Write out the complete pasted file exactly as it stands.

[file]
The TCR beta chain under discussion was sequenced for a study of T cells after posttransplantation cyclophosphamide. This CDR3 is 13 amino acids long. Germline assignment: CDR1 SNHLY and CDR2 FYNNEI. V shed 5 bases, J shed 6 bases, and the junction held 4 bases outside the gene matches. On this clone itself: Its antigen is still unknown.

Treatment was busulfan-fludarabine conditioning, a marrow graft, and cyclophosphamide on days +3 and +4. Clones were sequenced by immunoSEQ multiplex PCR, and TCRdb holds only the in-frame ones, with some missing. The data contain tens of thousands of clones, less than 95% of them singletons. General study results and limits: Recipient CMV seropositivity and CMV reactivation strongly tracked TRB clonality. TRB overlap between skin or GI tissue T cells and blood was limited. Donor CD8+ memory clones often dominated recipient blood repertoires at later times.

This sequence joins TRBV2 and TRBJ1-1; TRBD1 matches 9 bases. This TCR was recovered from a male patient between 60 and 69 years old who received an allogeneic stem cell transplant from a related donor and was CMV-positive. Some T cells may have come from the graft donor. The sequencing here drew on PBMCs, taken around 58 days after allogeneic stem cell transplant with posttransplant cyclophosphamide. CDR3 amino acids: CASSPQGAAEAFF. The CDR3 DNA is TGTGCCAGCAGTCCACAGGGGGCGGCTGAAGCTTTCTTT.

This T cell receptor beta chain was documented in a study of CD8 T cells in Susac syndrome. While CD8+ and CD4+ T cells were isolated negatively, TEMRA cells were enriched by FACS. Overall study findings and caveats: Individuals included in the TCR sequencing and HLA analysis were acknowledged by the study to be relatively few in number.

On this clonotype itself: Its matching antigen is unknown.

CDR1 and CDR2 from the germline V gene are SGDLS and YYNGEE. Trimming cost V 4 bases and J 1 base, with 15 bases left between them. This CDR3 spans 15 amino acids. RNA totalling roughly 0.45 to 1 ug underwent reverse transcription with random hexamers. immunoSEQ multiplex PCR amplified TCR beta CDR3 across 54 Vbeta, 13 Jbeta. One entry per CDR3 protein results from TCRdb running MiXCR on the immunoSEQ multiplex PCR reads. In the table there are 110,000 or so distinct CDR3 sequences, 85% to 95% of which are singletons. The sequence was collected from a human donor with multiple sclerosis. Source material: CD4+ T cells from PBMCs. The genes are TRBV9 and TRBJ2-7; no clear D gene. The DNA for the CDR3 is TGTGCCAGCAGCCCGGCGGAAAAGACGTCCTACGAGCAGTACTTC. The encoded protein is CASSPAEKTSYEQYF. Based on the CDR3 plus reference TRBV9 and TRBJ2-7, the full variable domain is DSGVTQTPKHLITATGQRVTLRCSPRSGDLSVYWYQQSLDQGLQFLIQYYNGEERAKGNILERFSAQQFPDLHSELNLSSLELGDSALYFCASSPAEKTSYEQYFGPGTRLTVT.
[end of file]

The TCR beta chain under discussion was sequenced for a study of T cells after posttransplantation cyclophosphamide. This CDR3 is 13 amino acids long. Germline assignment: CDR1 SNHLY and CDR2 FYNNEI. V shed 5 bases, J shed 6 bases, and the junction held 4 bases outside the gene matches. On this clone itself: Its antigen is still unknown.

Treatment was busulfan-fludarabine conditioning, a marrow graft, and cyclophosphamide on days +3 and +4. Clones were sequenced by immunoSEQ multiplex PCR, and TCRdb holds only the in-frame ones, with some missing. The data contain tens of thousands of clones, less than 95% of them singletons. General study results and limits: Recipient CMV seropositivity and CMV reactivation strongly tracked TRB clonality. TRB overlap between skin or GI tissue T cells and blood was limited. Donor CD8+ memory clones often dominated recipient blood repertoires at later times.

This sequence joins TRBV2 and TRBJ1-1; TRBD1 matches 9 bases. This TCR was recovered from a male patient between 60 and 69 years old who received an allogeneic stem cell transplant from a related donor and was CMV-positive. Some T cells may have come from the graft donor. The sequencing here drew on PBMCs, taken around 58 days after allogeneic stem cell transplant with posttransplant cyclophosphamide. CDR3 amino acids: CASSPQGAAEAFF. The CDR3 DNA is TGTGCCAGCAGTCCACAGGGGGCGGCTGAAGCTTTCTTT.

This T cell receptor beta chain was documented in a study of CD8 T cells in Susac syndrome. While CD8+ and CD4+ T cells were isolated negatively, TEMRA cells were enriched by FACS. Overall study findings and caveats: Individuals included in the TCR sequencing and HLA analysis were acknowledged by the study to be relatively few in number.

On this clonotype itself: Its matching antigen is unknown.

CDR1 and CDR2 from the germline V gene are SGDLS and YYNGEE. Trimming cost V 4 bases and J 1 base, with 15 bases left between them. This CDR3 spans 15 amino acids. RNA totalling roughly 0.45 to 1 ug underwent reverse transcription with random hexamers. immunoSEQ multiplex PCR amplified TCR beta CDR3 across 54 Vbeta, 13 Jbeta. One entry per CDR3 protein results from TCRdb running MiXCR on the immunoSEQ multiplex PCR reads. In the table there are 110,000 or so distinct CDR3 sequences, 85% to 95% of which are singletons. The sequence was collected from a human donor with multiple sclerosis. Source material: CD4+ T cells from PBMCs. The genes are TRBV9 and TRBJ2-7; no clear D gene. The DNA for the CDR3 is TGTGCCAGCAGCCCGGCGGAAAAGACGTCCTACGAGCAGTACTTC. The encoded protein is CASSPAEKTSYEQYF. Based on the CDR3 plus reference TRBV9 and TRBJ2-7, the full variable domain is DSGVTQTPKHLITATGQRVTLRCSPRSGDLSVYWYQQSLDQGLQFLIQYYNGEERAKGNILERFSAQQFPDLHSELNLSSLELGDSALYFCASSPAEKTSYEQYFGPGTRLTVT.